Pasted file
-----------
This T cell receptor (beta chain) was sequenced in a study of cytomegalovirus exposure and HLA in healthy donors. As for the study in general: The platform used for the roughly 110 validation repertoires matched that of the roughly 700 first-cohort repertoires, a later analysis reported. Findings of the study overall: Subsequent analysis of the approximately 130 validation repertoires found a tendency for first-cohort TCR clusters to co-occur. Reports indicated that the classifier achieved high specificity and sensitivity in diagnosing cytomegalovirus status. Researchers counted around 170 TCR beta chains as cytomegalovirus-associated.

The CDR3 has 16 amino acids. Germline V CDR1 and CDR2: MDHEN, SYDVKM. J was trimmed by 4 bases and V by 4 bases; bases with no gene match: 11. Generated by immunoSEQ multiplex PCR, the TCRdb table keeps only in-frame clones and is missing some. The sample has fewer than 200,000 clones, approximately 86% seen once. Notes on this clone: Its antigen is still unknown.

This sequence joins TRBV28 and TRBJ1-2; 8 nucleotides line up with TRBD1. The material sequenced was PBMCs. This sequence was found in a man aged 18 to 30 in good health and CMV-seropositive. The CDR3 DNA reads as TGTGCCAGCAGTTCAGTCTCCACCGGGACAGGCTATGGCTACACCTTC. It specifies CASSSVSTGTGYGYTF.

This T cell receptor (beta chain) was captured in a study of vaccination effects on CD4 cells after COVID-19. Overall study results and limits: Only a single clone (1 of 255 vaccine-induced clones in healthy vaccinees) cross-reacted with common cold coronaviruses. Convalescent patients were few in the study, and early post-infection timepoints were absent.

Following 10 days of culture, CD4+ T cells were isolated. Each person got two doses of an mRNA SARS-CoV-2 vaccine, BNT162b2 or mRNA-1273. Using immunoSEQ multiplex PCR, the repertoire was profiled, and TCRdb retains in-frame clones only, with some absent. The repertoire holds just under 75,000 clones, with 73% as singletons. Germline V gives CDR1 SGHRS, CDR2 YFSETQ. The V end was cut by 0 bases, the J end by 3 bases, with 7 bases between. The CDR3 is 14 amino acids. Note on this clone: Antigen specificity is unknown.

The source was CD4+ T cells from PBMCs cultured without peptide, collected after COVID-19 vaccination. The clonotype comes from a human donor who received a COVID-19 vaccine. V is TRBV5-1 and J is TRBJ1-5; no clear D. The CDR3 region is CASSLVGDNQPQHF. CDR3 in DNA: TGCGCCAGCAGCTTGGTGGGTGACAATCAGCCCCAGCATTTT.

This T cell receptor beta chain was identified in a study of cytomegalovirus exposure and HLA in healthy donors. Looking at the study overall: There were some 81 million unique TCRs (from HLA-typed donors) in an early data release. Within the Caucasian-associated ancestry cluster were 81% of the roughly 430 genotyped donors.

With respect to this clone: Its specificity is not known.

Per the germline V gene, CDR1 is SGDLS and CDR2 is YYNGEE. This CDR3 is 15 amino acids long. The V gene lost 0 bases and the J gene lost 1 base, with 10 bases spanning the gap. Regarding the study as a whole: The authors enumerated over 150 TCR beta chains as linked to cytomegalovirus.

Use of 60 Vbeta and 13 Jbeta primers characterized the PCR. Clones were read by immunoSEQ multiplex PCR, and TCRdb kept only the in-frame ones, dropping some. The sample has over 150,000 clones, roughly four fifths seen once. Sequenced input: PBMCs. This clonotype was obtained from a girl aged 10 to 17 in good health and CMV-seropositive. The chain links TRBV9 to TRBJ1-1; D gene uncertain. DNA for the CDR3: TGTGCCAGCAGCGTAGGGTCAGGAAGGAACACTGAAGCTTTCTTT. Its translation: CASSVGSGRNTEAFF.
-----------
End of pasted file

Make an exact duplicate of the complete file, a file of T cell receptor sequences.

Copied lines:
This T cell receptor (beta chain) was sequenced in a study of cytomegalovirus exposure and HLA in healthy donors. As for the study in general: The platform used for the roughly 110 validation repertoires matched that of the roughly 700 first-cohort repertoires, a later analysis reported. Findings of the study overall: Subsequent analysis of the approximately 130 validation repertoires found a tendency for first-cohort TCR clusters to co-occur. Reports indicated that the classifier achieved high specificity and sensitivity in diagnosing cytomegalovirus status. Researchers counted around 170 TCR beta chains as cytomegalovirus-associated.

The CDR3 has 16 amino acids. Germline V CDR1 and CDR2: MDHEN, SYDVKM. J was trimmed by 4 bases and V by 4 bases; bases with no gene match: 11. Generated by immunoSEQ multiplex PCR, the TCRdb table keeps only in-frame clones and is missing some. The sample has fewer than 200,000 clones, approximately 86% seen once. Notes on this clone: Its antigen is still unknown.

This sequence joins TRBV28 and TRBJ1-2; 8 nucleotides line up with TRBD1. The material sequenced was PBMCs. This sequence was found in a man aged 18 to 30 in good health and CMV-seropositive. The CDR3 DNA reads as TGTGCCAGCAGTTCAGTCTCCACCGGGACAGGCTATGGCTACACCTTC. It specifies CASSSVSTGTGYGYTF.

This T cell receptor (beta chain) was captured in a study of vaccination effects on CD4 cells after COVID-19. Overall study results and limits: Only a single clone (1 of 255 vaccine-induced clones in healthy vaccinees) cross-reacted with common cold coronaviruses. Convalescent patients were few in the study, and early post-infection timepoints were absent.

Following 10 days of culture, CD4+ T cells were isolated. Each person got two doses of an mRNA SARS-CoV-2 vaccine, BNT162b2 or mRNA-1273. Using immunoSEQ multiplex PCR, the repertoire was profiled, and TCRdb retains in-frame clones only, with some absent. The repertoire holds just under 75,000 clones, with 73% as singletons. Germline V gives CDR1 SGHRS, CDR2 YFSETQ. The V end was cut by 0 bases, the J end by 3 bases, with 7 bases between. The CDR3 is 14 amino acids. Note on this clone: Antigen specificity is unknown.

The source was CD4+ T cells from PBMCs cultured without peptide, collected after COVID-19 vaccination. The clonotype comes from a human donor who received a COVID-19 vaccine. V is TRBV5-1 and J is TRBJ1-5; no clear D. The CDR3 region is CASSLVGDNQPQHF. CDR3 in DNA: TGCGCCAGCAGCTTGGTGGGTGACAATCAGCCCCAGCATTTT.

This T cell receptor beta chain was identified in a study of cytomegalovirus exposure and HLA in healthy donors. Looking at the study overall: There were some 81 million unique TCRs (from HLA-typed donors) in an early data release. Within the Caucasian-associated ancestry cluster were 81% of the roughly 430 genotyped donors.

With respect to this clone: Its specificity is not known.

Per the germline V gene, CDR1 is SGDLS and CDR2 is YYNGEE. This CDR3 is 15 amino acids long. The V gene lost 0 bases and the J gene lost 1 base, with 10 bases spanning the gap. Regarding the study as a whole: The authors enumerated over 150 TCR beta chains as linked to cytomegalovirus.

Use of 60 Vbeta and 13 Jbeta primers characterized the PCR. Clones were read by immunoSEQ multiplex PCR, and TCRdb kept only the in-frame ones, dropping some. The sample has over 150,000 clones, roughly four fifths seen once. Sequenced input: PBMCs. This clonotype was obtained from a girl aged 10 to 17 in good health and CMV-seropositive. The chain links TRBV9 to TRBJ1-1; D gene uncertain. DNA for the CDR3: TGTGCCAGCAGCGTAGGGTCAGGAAGGAACACTGAAGCTTTCTTT. Its translation: CASSVGSGRNTEAFF.